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Comfrey


Comfrey
Comfrey
Also known as: Knitbone, Woundwort, Healherb, Gum Plant, All Heal Symphytum officinale F. Boraginaceae

Comfrey is another of the best Eczema herbs, primarily because of its allantoin content. Allantoin is an ingredient in many Skin lotions that soothes the Skin, promotes healing and increases the growth of new Skin cells. These properties make the herb ideal for treating inflammatory Skin conditions such as Eczema

Many herbalists and physicians prize comfrey for the treatment of broken Bones, torn Cartilage, Tendon damage, Lung Congestion and ulceration in the Gastrointestinal tract. These applications have not been tested in clinical trials although there is research supporting Anti-inflammatory[3-8], Analgesic[9-10], would healing[9,11], and Immune modulating effects[15-17]. The major barrier to testing this plant's therapeutic effects is the naturally occurring pyrrolizidine alkaloids (PAs) in comfrey. Due to the presence of PAs many countries have laws restricting the distribution, sale,and/or use of comfrey. This includes the United States, Canada, Germany, and the United Kingdom.

Actions: Vulnerary, Astringent, Expectorant, Emollient, Demulcent, Anti-Septic, Pectoral, Nutritive, Tonic, Alterative, Styptic, Homeostatic, Antioxidant

Medicinal Uses: Recorded history tells of comfrey's use, since ancient times, for healing.Dioscorides, author of one of the oldest herbal texts, 'Materia Medica' of 50 AD, prescribed the plant to heal Wounds and broken Bones. Many writers since have honoured the herb. The name comfrey is believed to come from Latin, meaning knitting together. The genus name symphytum means to heal together, and for this use, it is renown: that it can assist the body to heal any part that is torn or broken, which also explains the reason for another common name, knitbone.

Leaves or roots applied as a wash, poultice or ointment are used for bruising, chapped Dry Skin, Sciatica, Boils, Rheumatism, Neuralgia, Varicose veins, bed Sores, Wounds, Ulcers, Insect Bites, Tumors, Muscular Pain, pulled Tendons, Gangrene, Shingles and dermatological conditions. A local grandmother told me she makes comfrey ointment. So renown is it for healing, that her grandchildren call it Grandma's magic cream.

Comfrey may also be of value in reducing scar tissue and fading old Scars. Once again, it's the high allantoin content of the leaves that's responsible

Adding comfrey to the bath water is said to promote a youthful Skin. Comfrey acts as an Emollient and is very soothing, inhibiting further damage to tissues, stimulating the production of Cartilage, Tendons and Muscles. It has been esteemed as a blood, bone and flesh builder. The dark green colour of the leaves indicates the richness of chlorophyll with a molecular structure closely resembling our blood. Chlorophyll acts as a catalyst, to promote healing within the body of man and animals, and is a valuable Blood Purifier. Scientific research shows that chlorophyll helps to Rejuvenate old cells and promote the growth of new cells. This action, together with comfrey's allantoin properties (a cell proliferant) provides us with a very powerful herb.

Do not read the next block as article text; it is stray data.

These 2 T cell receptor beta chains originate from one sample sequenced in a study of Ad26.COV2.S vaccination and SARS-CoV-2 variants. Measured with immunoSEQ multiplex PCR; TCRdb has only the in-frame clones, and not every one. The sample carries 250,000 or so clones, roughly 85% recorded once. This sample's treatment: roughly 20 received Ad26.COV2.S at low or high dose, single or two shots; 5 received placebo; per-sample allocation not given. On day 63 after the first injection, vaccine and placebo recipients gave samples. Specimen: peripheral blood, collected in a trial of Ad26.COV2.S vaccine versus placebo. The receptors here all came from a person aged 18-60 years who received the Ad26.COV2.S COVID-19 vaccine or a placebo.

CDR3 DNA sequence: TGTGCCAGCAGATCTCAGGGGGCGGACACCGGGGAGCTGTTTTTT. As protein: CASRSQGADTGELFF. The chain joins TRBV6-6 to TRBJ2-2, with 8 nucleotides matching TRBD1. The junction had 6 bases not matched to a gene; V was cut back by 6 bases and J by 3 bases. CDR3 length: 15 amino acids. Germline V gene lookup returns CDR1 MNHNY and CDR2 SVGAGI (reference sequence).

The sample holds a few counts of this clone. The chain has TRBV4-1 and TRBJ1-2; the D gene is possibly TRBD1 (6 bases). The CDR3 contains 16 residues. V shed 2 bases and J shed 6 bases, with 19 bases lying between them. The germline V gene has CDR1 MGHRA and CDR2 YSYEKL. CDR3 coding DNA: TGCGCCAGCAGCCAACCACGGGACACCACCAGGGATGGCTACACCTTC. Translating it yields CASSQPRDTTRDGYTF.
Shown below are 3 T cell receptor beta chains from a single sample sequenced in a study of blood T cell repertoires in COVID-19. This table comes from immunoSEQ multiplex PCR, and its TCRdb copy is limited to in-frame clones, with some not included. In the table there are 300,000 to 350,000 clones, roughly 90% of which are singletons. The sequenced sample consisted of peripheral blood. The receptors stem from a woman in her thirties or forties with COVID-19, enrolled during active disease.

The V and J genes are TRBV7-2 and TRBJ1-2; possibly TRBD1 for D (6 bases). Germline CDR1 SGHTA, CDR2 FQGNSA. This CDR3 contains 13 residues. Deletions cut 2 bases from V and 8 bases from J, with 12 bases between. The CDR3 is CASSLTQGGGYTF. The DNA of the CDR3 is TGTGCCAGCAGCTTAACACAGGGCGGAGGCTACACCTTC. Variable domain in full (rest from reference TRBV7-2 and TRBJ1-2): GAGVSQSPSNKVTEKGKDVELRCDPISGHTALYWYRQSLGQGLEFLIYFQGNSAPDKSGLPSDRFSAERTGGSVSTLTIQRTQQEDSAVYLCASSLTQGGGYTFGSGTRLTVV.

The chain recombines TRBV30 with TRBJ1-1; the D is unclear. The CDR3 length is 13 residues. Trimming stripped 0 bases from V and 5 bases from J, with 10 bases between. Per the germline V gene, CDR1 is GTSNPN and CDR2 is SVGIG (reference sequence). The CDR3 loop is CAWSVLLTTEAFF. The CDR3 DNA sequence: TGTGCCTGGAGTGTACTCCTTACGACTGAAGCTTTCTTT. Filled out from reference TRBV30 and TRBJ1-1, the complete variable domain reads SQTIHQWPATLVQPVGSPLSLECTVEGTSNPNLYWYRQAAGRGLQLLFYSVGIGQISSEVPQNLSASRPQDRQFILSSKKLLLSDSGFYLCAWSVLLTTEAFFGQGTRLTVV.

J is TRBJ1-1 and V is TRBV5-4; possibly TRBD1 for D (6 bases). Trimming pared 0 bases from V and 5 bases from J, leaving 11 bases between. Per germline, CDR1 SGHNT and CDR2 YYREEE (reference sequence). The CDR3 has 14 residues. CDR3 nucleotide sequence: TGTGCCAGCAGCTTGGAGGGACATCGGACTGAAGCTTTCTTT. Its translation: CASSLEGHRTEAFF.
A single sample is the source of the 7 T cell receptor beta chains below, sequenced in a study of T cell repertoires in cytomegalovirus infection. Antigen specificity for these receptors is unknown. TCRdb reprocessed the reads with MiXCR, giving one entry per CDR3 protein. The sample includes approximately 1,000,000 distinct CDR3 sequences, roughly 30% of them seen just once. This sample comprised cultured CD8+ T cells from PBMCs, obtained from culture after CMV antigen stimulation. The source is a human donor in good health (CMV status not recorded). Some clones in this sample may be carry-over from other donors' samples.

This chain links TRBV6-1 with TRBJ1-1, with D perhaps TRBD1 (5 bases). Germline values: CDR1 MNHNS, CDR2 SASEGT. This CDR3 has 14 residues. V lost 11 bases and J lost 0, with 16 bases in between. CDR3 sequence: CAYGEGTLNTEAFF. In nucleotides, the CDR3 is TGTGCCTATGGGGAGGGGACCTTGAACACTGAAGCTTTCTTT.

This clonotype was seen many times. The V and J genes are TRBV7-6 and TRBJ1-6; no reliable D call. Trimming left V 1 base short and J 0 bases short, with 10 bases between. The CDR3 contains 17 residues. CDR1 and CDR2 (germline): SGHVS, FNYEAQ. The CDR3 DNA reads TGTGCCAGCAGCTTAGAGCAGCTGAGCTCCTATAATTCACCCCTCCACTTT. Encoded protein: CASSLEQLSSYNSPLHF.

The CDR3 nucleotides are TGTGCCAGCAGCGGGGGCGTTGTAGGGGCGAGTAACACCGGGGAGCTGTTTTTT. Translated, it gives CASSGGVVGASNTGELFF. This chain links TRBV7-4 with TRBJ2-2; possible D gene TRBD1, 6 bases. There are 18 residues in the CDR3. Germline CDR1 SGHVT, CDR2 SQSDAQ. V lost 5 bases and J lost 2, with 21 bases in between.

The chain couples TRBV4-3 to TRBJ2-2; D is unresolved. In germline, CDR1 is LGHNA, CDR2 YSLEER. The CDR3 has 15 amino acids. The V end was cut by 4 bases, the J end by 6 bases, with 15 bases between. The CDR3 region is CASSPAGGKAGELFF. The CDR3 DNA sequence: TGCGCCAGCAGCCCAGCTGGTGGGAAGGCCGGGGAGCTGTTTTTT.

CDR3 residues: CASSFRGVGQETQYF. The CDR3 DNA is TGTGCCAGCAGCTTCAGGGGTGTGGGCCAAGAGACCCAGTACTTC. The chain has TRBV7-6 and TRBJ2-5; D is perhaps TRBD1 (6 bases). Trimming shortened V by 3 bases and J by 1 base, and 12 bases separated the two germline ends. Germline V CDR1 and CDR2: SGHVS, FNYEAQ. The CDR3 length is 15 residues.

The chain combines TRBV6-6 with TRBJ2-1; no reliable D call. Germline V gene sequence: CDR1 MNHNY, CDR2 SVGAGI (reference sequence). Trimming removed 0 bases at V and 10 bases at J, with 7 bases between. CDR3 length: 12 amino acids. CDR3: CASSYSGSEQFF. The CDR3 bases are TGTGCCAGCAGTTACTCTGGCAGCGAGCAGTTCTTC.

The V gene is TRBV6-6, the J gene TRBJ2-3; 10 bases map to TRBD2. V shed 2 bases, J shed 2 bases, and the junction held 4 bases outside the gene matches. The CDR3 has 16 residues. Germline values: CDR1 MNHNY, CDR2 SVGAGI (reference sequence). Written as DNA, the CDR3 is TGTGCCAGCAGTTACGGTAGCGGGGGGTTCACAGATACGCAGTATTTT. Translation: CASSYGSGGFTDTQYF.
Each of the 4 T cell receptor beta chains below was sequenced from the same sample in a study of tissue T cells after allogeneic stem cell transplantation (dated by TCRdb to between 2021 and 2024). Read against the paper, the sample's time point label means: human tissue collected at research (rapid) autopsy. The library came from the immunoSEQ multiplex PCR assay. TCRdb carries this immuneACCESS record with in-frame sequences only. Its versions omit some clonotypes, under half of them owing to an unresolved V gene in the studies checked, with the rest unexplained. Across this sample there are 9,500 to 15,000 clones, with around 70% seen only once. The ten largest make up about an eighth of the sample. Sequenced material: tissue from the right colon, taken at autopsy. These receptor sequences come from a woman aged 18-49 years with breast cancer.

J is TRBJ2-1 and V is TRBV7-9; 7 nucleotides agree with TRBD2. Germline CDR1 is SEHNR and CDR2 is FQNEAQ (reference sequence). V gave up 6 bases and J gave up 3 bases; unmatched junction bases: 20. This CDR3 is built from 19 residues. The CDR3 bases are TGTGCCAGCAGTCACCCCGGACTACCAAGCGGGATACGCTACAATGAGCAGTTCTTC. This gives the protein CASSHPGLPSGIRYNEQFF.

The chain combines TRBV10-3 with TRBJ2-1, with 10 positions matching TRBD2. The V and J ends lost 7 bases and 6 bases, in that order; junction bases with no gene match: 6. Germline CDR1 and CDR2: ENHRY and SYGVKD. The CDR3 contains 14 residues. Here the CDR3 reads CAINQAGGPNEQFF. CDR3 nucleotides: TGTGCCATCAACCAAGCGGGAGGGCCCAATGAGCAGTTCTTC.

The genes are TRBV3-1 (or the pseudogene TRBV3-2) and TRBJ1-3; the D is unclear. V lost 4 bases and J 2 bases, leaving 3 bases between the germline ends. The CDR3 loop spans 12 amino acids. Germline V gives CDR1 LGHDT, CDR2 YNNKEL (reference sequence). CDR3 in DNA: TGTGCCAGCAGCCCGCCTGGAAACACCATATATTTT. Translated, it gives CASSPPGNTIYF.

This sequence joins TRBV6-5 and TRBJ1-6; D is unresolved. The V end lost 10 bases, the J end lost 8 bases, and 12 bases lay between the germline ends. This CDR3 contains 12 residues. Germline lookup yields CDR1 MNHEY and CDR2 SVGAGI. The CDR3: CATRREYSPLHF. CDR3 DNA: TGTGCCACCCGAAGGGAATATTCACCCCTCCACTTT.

Allantoin is one of the elements that makes comfrey unique. Allantoin is also produced in the allantois Gland of the umbilical cord (the link between mother and developing baby, which feeds the embryo) for promoting rapid cell growth. Mother's milk is also rich in allantoin (which stimulates rapid growth of the new baby) and then the element fades out. This process also takes place in other mammals. Allantoin is a leucocytosis promoter (increases white blood cells) that helps to establish immunity from many infectious conditions.

Internally, comfrey has been used for: inDigestion, Stomach and Bowel problems, excessive Menstrual flow, Hoarseness, Periodontal diseases, Bleeding Gums, Thyroid disorders, Diarrhea, gastro-intestinal Ulcers,Hernia, Glandular Fever, Coughs, Lung conditions, hemorrhaging, Cancer, Catarrh, Anemia, Sinusitis,Lupus, lowering Blood Pressure, hiatus Hernia, Blood Purifier, to ease Inflammation of the joints and Mucus membranes.

Comfrey was one of the most popular and widely used herbs of the last two centuries; people had faith in the plant, used it, and experienced miraculous healing. It was held in such high esteem that it was believed that even wearing or carrying comfrey could guard and protect a person on a journey. In my bookshelf,I have more books on comfrey than any other individual herb.

H.E. Kirschner, M.D., in his book, 'Natures Healing Grasses', devotes four chapters to comfrey and says, 'A leaf a day keeps illness away'. In his practice, he witnessed healing of obstinate Ulcers, malignant growths and many other ailments. He tells the incidence of a man in New Zealand who casually nibbled a comfrey leaf when walking in a friend's garden (he had suffered with Asthma for thirty years). That night he had unbroken sleep, and when wondering why, thought it could have been the comfrey leaf he chewed, that gave him relief from Asthma. So he kept up eating a comfrey leaf a day, and has not suffered with Asthma since. He shared this folk remedy with many people who suffered with Asthma, who likewise experienced relief by using the routine of leaf nibbling. Over the years I have met many people who attribute miraculous virtues to comfrey, and shared their personal experiences.The healing benefits of comfrey have been spread by word of mouth, in many testimonials. There is no doubt that the plant is very much loved and revered.